Monthly Archives: October 2014
Rosecrance opens two substance abuse recovery homes in McHenry County
Men and women ages 18 and older have new transitional housing options in Woodstock, a recovery home program overseen by Rosecrance’s office in McHenry County.
Chris Gleason, Rosecrance’s director of McHenry County services, said clients likely will live in the homes about six to nine months. The programming will mirror services provided at Rosecrance Greendale House in Rockford.
He expects many of the residents will fall within the 18-to-34-year-old range.
“It’s really an opportunity for them to apply the recovery skills they learned in treatment and give them a supportive, sober environment in which to practice that,” Gleason said.
Rosecrance opened its office in McHenry two years ago and started offering services in January in Crystal Lake. The recovery homes are a natural complement to the outpatient substance abuse and mental health services available in McHenry County.
Gleason said Rosecrance did significant upgrades to the duplexes. They have new roofs, carpet, furniture and appliances. Rosecrance also hired five new employees to staff the homes.
Rosecrance adds detox services for teens at adolescent campus; first such license in state
ROCKFORD – Responding to the growing trend of opiate abuse, Rosecrance has added detoxification services at the Griffin Williamson Campus to serve teenagers who enter treatment. The organization is the first to receive such a license in Illinois.
The license allows Rosecrance to provide medically monitored detoxification services to adolescents aged 12 to 19 at the campus, 1601 N. University Drive, Rockford, Illinois. Rosecrance has one of the state’s largest adult detoxification programs at its Harrison Campus, 3815 Harrison Ave., Rockford.
Teens needing residential services at Rosecrance previously might have detoxed at the adult facility before going to the Griffin Williamson Campus. Others detoxed in hospitals or at home, but about 40 percent did not move on to residential care after offsite detox. The Rosecrance clinical team determined that onsite detox offered better continuity of care and the best opportunity for lasting recovery.
Opiate detox is not necessarily life-threatening but typically very uncomfortable, which is one reason why clients might leave treatment early. Rosecrance President/CEO Philip Eaton stressed the importance of having adolescent detox and residential services under one roof.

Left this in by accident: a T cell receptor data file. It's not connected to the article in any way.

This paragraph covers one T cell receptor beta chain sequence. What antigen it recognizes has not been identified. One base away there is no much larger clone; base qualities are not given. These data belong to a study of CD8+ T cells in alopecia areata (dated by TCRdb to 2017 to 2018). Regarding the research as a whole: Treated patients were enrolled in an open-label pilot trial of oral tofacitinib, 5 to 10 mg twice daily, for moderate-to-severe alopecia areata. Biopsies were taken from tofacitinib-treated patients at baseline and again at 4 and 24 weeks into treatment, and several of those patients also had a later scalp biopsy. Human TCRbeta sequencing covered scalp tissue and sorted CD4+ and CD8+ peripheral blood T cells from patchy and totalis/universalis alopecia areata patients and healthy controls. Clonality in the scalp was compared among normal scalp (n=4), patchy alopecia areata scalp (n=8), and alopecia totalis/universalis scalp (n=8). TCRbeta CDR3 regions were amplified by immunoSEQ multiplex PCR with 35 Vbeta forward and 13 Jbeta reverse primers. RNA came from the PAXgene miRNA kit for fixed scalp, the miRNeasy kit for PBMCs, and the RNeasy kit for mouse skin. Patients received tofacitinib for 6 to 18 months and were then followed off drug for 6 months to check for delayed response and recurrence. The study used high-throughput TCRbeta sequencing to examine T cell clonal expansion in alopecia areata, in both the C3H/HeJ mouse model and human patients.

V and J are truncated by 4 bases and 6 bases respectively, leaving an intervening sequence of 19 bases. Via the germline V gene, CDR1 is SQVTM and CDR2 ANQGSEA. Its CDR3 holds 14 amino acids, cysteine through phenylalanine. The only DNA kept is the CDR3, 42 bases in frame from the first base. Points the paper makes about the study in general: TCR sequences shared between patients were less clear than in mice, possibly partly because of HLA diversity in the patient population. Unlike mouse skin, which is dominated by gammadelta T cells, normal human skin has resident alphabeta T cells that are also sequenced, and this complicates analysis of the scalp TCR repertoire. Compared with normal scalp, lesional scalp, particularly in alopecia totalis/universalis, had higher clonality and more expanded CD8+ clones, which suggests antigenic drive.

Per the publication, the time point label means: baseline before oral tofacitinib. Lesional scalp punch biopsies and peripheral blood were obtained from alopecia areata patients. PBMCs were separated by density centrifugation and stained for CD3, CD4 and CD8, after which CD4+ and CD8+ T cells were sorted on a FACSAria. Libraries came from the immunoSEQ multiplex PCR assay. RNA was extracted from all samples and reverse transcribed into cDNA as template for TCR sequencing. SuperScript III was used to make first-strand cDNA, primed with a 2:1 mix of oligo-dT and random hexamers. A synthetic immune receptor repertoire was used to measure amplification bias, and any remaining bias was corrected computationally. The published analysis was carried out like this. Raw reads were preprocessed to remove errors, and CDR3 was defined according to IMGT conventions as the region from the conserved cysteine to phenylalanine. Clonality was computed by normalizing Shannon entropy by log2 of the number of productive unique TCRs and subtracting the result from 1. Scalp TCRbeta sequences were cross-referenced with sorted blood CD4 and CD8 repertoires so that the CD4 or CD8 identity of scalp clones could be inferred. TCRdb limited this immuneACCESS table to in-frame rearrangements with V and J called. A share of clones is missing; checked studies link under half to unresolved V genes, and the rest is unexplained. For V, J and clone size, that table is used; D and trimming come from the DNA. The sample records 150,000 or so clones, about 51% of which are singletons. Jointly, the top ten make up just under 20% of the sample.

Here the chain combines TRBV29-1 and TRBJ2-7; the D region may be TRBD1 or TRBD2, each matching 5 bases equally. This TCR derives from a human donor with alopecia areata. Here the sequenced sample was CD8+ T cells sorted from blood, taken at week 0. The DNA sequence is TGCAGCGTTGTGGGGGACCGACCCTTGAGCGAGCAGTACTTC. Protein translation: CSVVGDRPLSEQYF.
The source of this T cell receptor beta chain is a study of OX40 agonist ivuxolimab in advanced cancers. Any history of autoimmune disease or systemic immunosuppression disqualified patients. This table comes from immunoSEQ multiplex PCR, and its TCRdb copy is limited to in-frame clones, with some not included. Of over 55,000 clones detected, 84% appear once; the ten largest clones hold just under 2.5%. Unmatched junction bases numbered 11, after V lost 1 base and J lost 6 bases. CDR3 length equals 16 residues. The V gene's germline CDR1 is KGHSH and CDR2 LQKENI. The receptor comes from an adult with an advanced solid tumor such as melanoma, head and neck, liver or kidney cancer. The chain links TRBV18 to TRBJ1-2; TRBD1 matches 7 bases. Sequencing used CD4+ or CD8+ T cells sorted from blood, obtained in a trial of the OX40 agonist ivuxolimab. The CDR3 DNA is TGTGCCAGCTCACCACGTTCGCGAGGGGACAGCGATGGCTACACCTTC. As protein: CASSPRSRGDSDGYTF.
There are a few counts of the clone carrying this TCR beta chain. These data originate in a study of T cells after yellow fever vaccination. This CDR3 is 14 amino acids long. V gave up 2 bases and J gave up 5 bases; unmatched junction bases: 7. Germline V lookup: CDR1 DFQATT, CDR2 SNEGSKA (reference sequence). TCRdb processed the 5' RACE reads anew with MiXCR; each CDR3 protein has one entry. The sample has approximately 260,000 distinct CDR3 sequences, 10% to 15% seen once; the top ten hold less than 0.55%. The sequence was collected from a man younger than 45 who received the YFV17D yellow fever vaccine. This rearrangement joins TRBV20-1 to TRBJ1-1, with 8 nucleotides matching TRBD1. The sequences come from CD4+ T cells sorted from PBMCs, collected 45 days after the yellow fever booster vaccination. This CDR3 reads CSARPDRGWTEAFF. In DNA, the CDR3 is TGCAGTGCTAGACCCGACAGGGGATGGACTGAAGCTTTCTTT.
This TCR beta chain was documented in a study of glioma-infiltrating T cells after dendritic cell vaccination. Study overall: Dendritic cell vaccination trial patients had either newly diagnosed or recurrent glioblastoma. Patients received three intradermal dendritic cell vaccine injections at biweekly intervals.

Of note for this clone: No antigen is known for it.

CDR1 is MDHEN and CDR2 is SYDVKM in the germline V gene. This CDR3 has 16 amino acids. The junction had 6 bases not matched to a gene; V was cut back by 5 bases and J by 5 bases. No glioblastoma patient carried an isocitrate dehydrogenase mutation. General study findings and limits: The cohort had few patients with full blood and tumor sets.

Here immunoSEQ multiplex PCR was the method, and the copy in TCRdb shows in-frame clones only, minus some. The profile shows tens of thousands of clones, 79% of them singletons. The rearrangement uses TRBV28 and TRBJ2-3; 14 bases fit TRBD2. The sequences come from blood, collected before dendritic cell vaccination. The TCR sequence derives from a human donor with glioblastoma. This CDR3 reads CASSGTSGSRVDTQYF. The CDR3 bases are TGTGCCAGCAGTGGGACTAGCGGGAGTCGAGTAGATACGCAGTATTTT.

“Detox should not just be a medical procedure. It’s an intervention,” Eaton said. “Absent the intervention, all the detox does is medically stabilize – it does not motivate to treatment. Detox in and of itself has value, but the greater value is engaging the patient in treatment to begin recovery, not just detox.”
Eaton stressed that opiate withdrawal must be managed by medical staff around the clock, and the adolescent campus offers that level of care. Each case is staffed individually with the admitting physician. All major insurances are accepted.
“With well-trained physicians, nurses and technicians who know how to manage opiate withdrawal in a safe, comfortable environment, it multiplies the odds of someone then being engaged into a treatment program immediately following detox,” Eaton said.
Jason Gorham, administrator of residential services at the Rosecrance Griffin Williamson Campus, said the facility sees about 170 adolescents each year who require detox services, which is about 15 percent of the annual client total of about 1,100. Having that level of care at the adolescent campus allows young clients to interact from day one with the same clinical staff and peer group they will have in treatment.
“We individualize treatment, we remove obstacles and we focus on solutions,” Gorham said. “Our goal is that they participate in groups, and they go with their groups wherever the groups go. If they’re too sick to do that while they are detoxing, we understand. Meanwhile, the culture of our groups and the kids who are in the groups can be very supportive.”
David Gomel, Rosecrance’s senior vice president and chief operating officer, said the organization created the program in response to a clear need in the state. The heroin epidemic has increased demand for detox for clients of all ages. It particular, it highlighted the scarcity of such services for teens.